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on October 23, 2000
Richard Lewontin's "The Triple Helix" is a delightful literary composition in four movements consisting of three lectures and an essay on contemporary trends in biology and genetics. While the three in the triple helix metaphor refers to the interactive nature of a gene, an organism and an environment, it is also a reference to the notion that the human DNA (double helix) nucleotide-sequencing project is less than the be all and end all of genetics research.
In the first movement (Gene and Organism), Lewontin reviews major discoveries in biology from Darwin to the Genome Project. In his critique the author carps the metaphors of biology, especially the once useful words and phrases like Decarte's metaphor of the world as a "machine", general use of the word "development" (unrolling or unfolding of something that is already there) to mean ontogeny and embryo genesis and the "Holy Grail", i.e., the Genome Project (the project that determined the nucleotide sequence of the entire human genome). Using elegant examples from contemporary biology, Lewontin dispenses with the ideas (1) that a cell is anything much like a machine and (2) that as a blueprint, DNA sequencing would be sufficient to define anatomy, development and function.
In the second movement (Organism and Environment), the author clears up the meaning of "ecological niche". Accordingly, environment and organism are so closely related that, except in the laboratory, neither exists in the absence of the other.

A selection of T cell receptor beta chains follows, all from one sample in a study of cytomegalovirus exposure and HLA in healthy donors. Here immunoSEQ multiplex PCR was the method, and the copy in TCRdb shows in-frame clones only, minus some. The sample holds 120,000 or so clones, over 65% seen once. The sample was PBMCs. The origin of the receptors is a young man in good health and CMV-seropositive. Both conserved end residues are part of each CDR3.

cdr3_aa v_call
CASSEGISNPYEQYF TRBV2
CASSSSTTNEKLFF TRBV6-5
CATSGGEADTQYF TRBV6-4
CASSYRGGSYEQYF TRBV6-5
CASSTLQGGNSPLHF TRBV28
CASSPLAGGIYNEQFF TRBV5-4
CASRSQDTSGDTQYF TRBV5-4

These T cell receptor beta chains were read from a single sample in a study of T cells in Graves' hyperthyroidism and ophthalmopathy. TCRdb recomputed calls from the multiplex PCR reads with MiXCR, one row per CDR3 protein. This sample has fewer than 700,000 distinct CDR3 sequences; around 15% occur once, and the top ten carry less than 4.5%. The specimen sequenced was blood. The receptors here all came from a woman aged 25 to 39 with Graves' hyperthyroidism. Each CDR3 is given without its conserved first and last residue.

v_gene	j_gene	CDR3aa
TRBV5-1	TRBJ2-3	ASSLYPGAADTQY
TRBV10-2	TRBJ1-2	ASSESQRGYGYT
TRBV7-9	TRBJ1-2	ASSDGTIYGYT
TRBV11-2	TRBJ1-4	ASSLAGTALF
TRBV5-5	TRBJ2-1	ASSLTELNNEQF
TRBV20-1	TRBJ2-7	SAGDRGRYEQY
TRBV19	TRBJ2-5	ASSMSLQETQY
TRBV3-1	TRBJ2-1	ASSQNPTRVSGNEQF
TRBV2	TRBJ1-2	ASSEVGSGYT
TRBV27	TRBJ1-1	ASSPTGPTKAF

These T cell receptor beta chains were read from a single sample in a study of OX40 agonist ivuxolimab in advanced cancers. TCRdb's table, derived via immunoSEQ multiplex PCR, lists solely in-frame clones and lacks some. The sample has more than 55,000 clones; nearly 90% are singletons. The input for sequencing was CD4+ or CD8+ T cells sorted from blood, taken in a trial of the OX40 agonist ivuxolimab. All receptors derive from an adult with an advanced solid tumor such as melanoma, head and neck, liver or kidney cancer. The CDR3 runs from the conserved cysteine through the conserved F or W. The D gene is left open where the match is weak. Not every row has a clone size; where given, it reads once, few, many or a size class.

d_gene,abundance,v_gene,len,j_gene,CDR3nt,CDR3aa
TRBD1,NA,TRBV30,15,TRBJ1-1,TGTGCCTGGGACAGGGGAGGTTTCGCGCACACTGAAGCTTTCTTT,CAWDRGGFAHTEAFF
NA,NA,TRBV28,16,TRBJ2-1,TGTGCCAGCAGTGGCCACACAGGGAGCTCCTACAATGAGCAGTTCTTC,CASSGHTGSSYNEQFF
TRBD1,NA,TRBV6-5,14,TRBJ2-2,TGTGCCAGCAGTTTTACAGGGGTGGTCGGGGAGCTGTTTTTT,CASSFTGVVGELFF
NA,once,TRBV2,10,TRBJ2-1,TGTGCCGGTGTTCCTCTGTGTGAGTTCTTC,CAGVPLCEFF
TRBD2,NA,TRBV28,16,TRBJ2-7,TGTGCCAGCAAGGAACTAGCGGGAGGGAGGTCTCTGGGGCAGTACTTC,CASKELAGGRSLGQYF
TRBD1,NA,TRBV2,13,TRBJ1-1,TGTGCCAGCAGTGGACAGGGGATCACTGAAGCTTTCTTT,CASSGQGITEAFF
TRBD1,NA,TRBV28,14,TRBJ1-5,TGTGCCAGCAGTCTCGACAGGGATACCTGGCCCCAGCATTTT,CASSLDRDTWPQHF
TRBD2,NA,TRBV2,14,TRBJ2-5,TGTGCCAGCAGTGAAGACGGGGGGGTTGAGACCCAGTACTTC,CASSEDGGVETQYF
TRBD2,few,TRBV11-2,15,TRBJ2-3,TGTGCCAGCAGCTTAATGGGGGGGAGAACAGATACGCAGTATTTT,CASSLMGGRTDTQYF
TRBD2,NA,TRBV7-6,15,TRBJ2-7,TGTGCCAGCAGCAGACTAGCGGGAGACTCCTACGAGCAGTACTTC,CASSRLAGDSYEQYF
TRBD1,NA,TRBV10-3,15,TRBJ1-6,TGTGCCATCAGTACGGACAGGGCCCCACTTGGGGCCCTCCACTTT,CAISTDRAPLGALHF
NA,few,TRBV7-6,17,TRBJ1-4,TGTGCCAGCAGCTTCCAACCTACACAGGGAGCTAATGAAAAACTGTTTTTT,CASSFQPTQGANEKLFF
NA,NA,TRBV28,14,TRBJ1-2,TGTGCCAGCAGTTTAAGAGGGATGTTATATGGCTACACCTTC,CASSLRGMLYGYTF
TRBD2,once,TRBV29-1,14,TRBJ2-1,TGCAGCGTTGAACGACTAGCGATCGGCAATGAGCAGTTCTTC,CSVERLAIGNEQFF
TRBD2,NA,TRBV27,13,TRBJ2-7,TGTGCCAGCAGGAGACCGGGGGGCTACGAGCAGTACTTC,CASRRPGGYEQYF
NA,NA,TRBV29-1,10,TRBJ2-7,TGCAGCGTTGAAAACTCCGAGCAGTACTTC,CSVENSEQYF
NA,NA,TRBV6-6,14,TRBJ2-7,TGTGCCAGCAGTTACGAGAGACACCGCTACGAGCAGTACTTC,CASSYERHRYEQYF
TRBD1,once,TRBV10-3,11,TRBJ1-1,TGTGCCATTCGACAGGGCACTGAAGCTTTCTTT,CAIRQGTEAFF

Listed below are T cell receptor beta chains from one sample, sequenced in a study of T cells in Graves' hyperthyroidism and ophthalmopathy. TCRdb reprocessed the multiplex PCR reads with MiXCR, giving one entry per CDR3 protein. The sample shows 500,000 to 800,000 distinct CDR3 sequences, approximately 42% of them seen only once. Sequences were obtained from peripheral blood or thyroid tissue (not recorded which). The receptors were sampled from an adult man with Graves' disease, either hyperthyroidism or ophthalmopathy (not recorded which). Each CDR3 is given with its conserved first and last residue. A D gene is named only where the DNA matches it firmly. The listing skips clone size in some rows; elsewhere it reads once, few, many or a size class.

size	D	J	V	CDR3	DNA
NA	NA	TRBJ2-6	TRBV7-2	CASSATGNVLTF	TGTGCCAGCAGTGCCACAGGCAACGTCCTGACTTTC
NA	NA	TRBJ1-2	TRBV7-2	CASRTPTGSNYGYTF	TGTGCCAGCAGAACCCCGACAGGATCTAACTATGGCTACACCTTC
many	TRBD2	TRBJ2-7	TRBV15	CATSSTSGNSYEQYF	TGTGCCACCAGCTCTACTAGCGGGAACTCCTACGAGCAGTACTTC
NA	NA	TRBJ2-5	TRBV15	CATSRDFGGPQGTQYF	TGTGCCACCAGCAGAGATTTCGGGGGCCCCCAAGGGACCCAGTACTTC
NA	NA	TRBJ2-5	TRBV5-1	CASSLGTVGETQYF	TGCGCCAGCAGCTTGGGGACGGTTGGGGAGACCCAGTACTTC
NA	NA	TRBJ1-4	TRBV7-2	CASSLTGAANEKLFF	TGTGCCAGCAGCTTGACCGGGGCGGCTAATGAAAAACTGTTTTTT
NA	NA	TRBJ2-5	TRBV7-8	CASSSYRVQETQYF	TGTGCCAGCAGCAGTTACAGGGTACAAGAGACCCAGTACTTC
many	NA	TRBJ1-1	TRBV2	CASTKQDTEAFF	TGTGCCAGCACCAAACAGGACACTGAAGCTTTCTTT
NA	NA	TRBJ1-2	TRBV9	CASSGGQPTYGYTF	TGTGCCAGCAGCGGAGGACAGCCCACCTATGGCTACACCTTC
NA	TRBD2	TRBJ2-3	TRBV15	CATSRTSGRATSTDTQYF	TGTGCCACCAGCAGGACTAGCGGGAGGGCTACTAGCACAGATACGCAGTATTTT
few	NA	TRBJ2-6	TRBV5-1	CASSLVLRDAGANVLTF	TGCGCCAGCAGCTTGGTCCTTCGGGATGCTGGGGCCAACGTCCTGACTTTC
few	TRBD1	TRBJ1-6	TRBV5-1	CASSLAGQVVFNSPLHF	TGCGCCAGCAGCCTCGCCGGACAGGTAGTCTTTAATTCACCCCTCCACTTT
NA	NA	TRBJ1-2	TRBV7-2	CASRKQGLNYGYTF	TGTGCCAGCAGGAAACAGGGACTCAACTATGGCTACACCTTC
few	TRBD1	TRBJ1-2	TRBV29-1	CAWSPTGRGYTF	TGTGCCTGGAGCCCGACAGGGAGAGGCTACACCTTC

"Organisms not only determine what aspects of the outside world are relevant to them by peculiarities of their shape and metabolism, but they actively construct, in the literal sense of the word, a world around themselves."
In movement three "Parts and Wholes, Causes and Effects"; the reader is treated to a glimpse into Lewontin's home life:
"As I write this chapter I think at one moment of the sentence I am writing, but then I wonder which sonata my wife will practice next, and then I recall the work done by the plumber today and then I return my attention to the manuscript."
Also included in movement three are (1) highly instructive lessons on values of fitness of nine genotypes in the Australian grasshopper (2) a discussion of variety among ceratopsian dinosaur horns and collars (3) a story about a Vermont man with a 150 year-old axe, and (4) the history of infectious disease in nineteenth century Europe.
In the finale, Lewinton dispenses with holism, Gaia, catastrophe, chaos and complexity theories and adds:
"Rather than searching for radically different ways of studying organisms or for new laws of nature that will be manifest in living beings, what biology needs to do to fulfill its program of understanding and manipulation is to take seriously what we already know to be true . . . the fact that biological systems occupy a different region of the space of physical relations than do simpler physico-chemical systems . . ."
and
"New experimental techniques are in part induced by the problems that are under investigation by a community of scientists with common interests, but once those technologies exist they have great power in determining the questions that are asked."
The same is said of great men.
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This little book contains three lectures given by Lewontin at the Lezioni Italiani in Milan a few years ago. It is technical and aimed at an educated readership. Since there is not enough space here to discuss the entire book, I will concentrate on a brief discussion of the first, "Gene and Organism."